NEW YORK (Reuters) - U.S. crude slid on Thursday, hitting 12-year lows as domestic stockpiles grew, Goldman Sachs called for depressed prices until the second half of the year and investors fled from equities and other risky assets into safe havens such as gold.
Prices came off session lows in post-settlement trade after the Wall Street Journal quoted UAE’s energy minister as saying OPEC was ready to cooperate on production cuts. Most traders were skeptical, noting that Venezuela and Russia recently called in vain for OPEC and other major oil producers to cut output.
“I will say this is the first time the UAE is weighing in” on a production cut call, said John Kilduff, partner at New York energy hedge fund Again Capital. “It’s the first time a Gulf producer is saying something.”
The market “was vulnerable to a headline risk and it seems to have got it. Otherwise there’s nothing new.”
Earlier, U.S. crude plumbed a new 2003 low and Brent fell below $30 a barrel after data showing strong, steady growth in U.S. and global oil inventories.
Both benchmarks extended steep weekly slides, with U.S. crude down 14 percent and Brent 10 percent for the week so far.
U.S. crude CLc1 settled down $1.24, or 4.5 percent, at $26.21 a barrel. It fell in post-settlement trade to a 12-year low of $26.05, before paring losses after the Journal headline on OPEC.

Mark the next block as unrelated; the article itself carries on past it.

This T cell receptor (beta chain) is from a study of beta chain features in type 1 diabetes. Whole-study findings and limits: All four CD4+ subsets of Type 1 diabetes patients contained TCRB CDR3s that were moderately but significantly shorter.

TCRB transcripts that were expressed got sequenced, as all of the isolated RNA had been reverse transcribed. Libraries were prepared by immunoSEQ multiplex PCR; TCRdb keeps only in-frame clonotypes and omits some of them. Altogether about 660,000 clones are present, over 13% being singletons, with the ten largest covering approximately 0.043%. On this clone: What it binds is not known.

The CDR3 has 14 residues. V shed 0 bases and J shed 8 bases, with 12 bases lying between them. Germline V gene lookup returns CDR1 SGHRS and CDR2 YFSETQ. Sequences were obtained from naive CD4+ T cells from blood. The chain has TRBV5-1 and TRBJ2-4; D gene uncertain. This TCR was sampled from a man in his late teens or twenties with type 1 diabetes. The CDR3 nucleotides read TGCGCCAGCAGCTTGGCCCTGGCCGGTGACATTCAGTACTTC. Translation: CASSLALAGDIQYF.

Brent LCOc1 settled down 78 cents, or 2.5 percent, at $30.06 per barrel. It fell as low as $29.92.
Investors shoveled funds into safe havens. Gold prices surged to a one-year high and U.S. Treasury yields plunged.
Market intelligence firm Genscape reported a build of almost 425,000 barrels in the week to Feb. 9 at the Cushing, Oklahoma delivery hub for U.S. crude. On Wednesday, government data showed crude inventories in Cushing hit all-time highs just shy of 65 million barrels during the week ended Feb. 5.
Traders scrambled to buy bearish U.S. crude options, particularly for $25 puts. Technical analysts said the $25 level could be hit within days.
Investment bank Goldman Sachs said in a note to clients it expected U.S. oil prices to fluctuate between $20 and $40, with significant volatility and no trend until the second half.
Oil has fallen almost 75 percent since mid-2014 as global crude output exceeded demand by 1-2 million barrels daily. China’s economy has hit the lowest growth in a generation, further limiting demand for oil.
Additional reporting by Devika Krishna Kumar and Catherine Ngai in New York and Simon Falush in London; Editing by Marguerita Choy and David Gregorio